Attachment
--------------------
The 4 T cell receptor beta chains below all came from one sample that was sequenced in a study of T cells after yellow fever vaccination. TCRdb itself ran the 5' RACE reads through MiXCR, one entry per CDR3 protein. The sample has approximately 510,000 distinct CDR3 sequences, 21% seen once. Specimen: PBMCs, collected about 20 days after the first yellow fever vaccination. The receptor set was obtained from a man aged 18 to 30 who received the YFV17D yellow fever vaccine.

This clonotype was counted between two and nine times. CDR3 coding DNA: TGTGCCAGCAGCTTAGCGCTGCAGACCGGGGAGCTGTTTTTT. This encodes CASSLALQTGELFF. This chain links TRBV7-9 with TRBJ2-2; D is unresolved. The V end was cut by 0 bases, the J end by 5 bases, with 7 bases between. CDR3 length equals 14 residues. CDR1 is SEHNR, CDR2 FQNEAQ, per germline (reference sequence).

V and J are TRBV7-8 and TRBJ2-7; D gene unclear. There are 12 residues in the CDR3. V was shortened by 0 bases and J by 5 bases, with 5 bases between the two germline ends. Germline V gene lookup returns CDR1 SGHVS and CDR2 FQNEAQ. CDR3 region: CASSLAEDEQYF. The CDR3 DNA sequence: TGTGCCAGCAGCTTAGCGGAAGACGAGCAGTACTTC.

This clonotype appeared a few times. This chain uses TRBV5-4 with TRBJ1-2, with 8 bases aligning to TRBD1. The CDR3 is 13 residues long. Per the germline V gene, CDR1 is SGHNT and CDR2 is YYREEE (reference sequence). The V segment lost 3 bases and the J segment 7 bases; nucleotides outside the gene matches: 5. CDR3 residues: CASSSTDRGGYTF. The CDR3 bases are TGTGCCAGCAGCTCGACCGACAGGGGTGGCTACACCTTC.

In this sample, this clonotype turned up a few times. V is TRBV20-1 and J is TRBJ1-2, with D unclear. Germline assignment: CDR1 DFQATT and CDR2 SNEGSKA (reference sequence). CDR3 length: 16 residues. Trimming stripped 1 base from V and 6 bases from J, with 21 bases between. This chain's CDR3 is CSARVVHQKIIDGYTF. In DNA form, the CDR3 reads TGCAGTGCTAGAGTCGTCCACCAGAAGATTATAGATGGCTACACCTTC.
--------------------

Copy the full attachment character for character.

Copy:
The 4 T cell receptor beta chains below all came from one sample that was sequenced in a study of T cells after yellow fever vaccination. TCRdb itself ran the 5' RACE reads through MiXCR, one entry per CDR3 protein. The sample has approximately 510,000 distinct CDR3 sequences, 21% seen once. Specimen: PBMCs, collected about 20 days after the first yellow fever vaccination. The receptor set was obtained from a man aged 18 to 30 who received the YFV17D yellow fever vaccine.

This clonotype was counted between two and nine times. CDR3 coding DNA: TGTGCCAGCAGCTTAGCGCTGCAGACCGGGGAGCTGTTTTTT. This encodes CASSLALQTGELFF. This chain links TRBV7-9 with TRBJ2-2; D is unresolved. The V end was cut by 0 bases, the J end by 5 bases, with 7 bases between. CDR3 length equals 14 residues. CDR1 is SEHNR, CDR2 FQNEAQ, per germline (reference sequence).

V and J are TRBV7-8 and TRBJ2-7; D gene unclear. There are 12 residues in the CDR3. V was shortened by 0 bases and J by 5 bases, with 5 bases between the two germline ends. Germline V gene lookup returns CDR1 SGHVS and CDR2 FQNEAQ. CDR3 region: CASSLAEDEQYF. The CDR3 DNA sequence: TGTGCCAGCAGCTTAGCGGAAGACGAGCAGTACTTC.

This clonotype appeared a few times. This chain uses TRBV5-4 with TRBJ1-2, with 8 bases aligning to TRBD1. The CDR3 is 13 residues long. Per the germline V gene, CDR1 is SGHNT and CDR2 is YYREEE (reference sequence). The V segment lost 3 bases and the J segment 7 bases; nucleotides outside the gene matches: 5. CDR3 residues: CASSSTDRGGYTF. The CDR3 bases are TGTGCCAGCAGCTCGACCGACAGGGGTGGCTACACCTTC.

In this sample, this clonotype turned up a few times. V is TRBV20-1 and J is TRBJ1-2, with D unclear. Germline assignment: CDR1 DFQATT and CDR2 SNEGSKA (reference sequence). CDR3 length: 16 residues. Trimming stripped 1 base from V and 6 bases from J, with 21 bases between. This chain's CDR3 is CSARVVHQKIIDGYTF. In DNA form, the CDR3 reads TGCAGTGCTAGAGTCGTCCACCAGAAGATTATAGATGGCTACACCTTC.